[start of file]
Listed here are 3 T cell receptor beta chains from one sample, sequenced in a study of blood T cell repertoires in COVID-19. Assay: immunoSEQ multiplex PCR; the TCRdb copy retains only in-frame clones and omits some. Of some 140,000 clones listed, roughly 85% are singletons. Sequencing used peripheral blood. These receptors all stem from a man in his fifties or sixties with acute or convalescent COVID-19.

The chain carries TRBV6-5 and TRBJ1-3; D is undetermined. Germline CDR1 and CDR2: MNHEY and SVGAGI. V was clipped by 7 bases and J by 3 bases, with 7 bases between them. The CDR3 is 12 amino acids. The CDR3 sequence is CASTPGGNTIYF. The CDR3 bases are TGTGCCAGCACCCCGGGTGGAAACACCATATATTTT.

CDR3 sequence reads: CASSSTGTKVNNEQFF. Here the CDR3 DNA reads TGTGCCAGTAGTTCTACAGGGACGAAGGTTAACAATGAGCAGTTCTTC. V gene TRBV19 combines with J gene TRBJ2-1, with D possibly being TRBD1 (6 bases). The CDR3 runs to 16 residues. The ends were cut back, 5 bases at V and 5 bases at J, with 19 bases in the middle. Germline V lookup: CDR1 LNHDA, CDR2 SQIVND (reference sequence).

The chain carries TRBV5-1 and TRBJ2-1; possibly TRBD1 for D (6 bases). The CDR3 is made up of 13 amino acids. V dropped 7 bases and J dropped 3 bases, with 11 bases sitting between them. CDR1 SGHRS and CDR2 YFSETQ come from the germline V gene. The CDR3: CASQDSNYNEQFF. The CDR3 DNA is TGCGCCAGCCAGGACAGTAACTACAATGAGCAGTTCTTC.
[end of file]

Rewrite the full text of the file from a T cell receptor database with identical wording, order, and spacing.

Listed here are 3 T cell receptor beta chains from one sample, sequenced in a study of blood T cell repertoires in COVID-19. Assay: immunoSEQ multiplex PCR; the TCRdb copy retains only in-frame clones and omits some. Of some 140,000 clones listed, roughly 85% are singletons. Sequencing used peripheral blood. These receptors all stem from a man in his fifties or sixties with acute or convalescent COVID-19.

The chain carries TRBV6-5 and TRBJ1-3; D is undetermined. Germline CDR1 and CDR2: MNHEY and SVGAGI. V was clipped by 7 bases and J by 3 bases, with 7 bases between them. The CDR3 is 12 amino acids. The CDR3 sequence is CASTPGGNTIYF. The CDR3 bases are TGTGCCAGCACCCCGGGTGGAAACACCATATATTTT.

CDR3 sequence reads: CASSSTGTKVNNEQFF. Here the CDR3 DNA reads TGTGCCAGTAGTTCTACAGGGACGAAGGTTAACAATGAGCAGTTCTTC. V gene TRBV19 combines with J gene TRBJ2-1, with D possibly being TRBD1 (6 bases). The CDR3 runs to 16 residues. The ends were cut back, 5 bases at V and 5 bases at J, with 19 bases in the middle. Germline V lookup: CDR1 LNHDA, CDR2 SQIVND (reference sequence).

The chain carries TRBV5-1 and TRBJ2-1; possibly TRBD1 for D (6 bases). The CDR3 is made up of 13 amino acids. V dropped 7 bases and J dropped 3 bases, with 11 bases sitting between them. CDR1 SGHRS and CDR2 YFSETQ come from the germline V gene. The CDR3: CASQDSNYNEQFF. The CDR3 DNA is TGCGCCAGCCAGGACAGTAACTACAATGAGCAGTTCTTC.